In the search for an underwater atomic bomb, another treasure was found. Scientists have discovered a new population of pygmy blue whales in the Indian Ocean. Despite its size, this population has gone undetectable for decades. Studying underwater acoustic data using the Atomic Bomb Detection Network uncovered a unique “melody” that scientists had never heard before.
difficult marine life study
The pygmy blue vole (Balaenoptera musculus brevicauda) reaches a maximum length of 24 m and is a subspecies of the blue vole. This new population is called Shagos. They were found in the Indian Ocean near the archipelago of the same name. Tracy Rodgers, a marine ecologist at the University of New South Wales in Australia, told Live Science the lost population of the larger animal is wanted. This shows how difficult it is to study marine life.
hard to find
At the same time, according to Immanuel Leroy, a postdoctoral fellow at UNSW itself, it is very difficult to find Blue Wales. They were on the verge of extinction due to the Vail fish hunt and again their population is growing very slowly. Their population was once around 3.5 lakh in the southern hemisphere, which is now between 5 and 10. The remaining fish do not live together in large numbers, so they are difficult to find in the vast oceans.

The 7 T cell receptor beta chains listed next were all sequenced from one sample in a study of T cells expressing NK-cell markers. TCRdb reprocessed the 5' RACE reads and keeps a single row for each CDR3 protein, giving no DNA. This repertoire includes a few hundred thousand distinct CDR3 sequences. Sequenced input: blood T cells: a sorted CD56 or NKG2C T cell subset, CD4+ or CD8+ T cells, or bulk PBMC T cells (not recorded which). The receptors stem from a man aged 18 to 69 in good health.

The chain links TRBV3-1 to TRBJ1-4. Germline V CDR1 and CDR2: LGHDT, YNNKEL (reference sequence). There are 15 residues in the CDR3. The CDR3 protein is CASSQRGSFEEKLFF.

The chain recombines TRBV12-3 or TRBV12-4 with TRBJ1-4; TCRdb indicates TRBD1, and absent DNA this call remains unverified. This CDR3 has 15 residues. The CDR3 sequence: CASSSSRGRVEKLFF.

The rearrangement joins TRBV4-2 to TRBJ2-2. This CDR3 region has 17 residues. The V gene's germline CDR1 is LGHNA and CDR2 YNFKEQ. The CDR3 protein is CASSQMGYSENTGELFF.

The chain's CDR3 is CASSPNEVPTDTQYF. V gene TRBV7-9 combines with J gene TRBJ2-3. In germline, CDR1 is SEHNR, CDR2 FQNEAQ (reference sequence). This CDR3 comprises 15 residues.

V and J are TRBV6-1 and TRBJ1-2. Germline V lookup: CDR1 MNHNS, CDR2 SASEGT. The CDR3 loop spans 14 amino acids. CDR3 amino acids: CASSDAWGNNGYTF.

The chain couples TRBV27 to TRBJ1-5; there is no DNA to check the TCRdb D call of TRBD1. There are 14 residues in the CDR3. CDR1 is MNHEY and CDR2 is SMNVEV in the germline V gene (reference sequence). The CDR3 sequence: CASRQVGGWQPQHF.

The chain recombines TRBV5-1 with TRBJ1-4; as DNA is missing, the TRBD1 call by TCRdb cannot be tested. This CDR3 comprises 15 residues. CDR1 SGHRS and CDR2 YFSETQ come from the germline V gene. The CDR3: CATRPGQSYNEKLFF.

Bomb detection aid
According to Leroy, acoustic monitoring is a good way to find them. Recording is done in different parts of the ocean using hydrophones. There are limited scientific acoustic network configurations, particularly in the Indian Ocean. So the team took the help of an atomic bomb detection detector. With the help of a detector from the Comprehensive Nuclear-Test-Ban Treaty Organization, which searches for illegal bombs, voice data in the Indian Ocean was collected.
different song pattern
Rodgers says CTBTO data is an international capital. By analyzing this data, such a whale song was found that had never been heard before. Leroy pointed out that the same pattern is repeated over and over again in the songs of the blue calf, but each subspecies has a song. The song of this pygmy population is divided into three parts. The first part is a bit complicated and the last two are basic. On this basis, the researchers believe that there is no well but the entire population. We do not yet know what their total number is.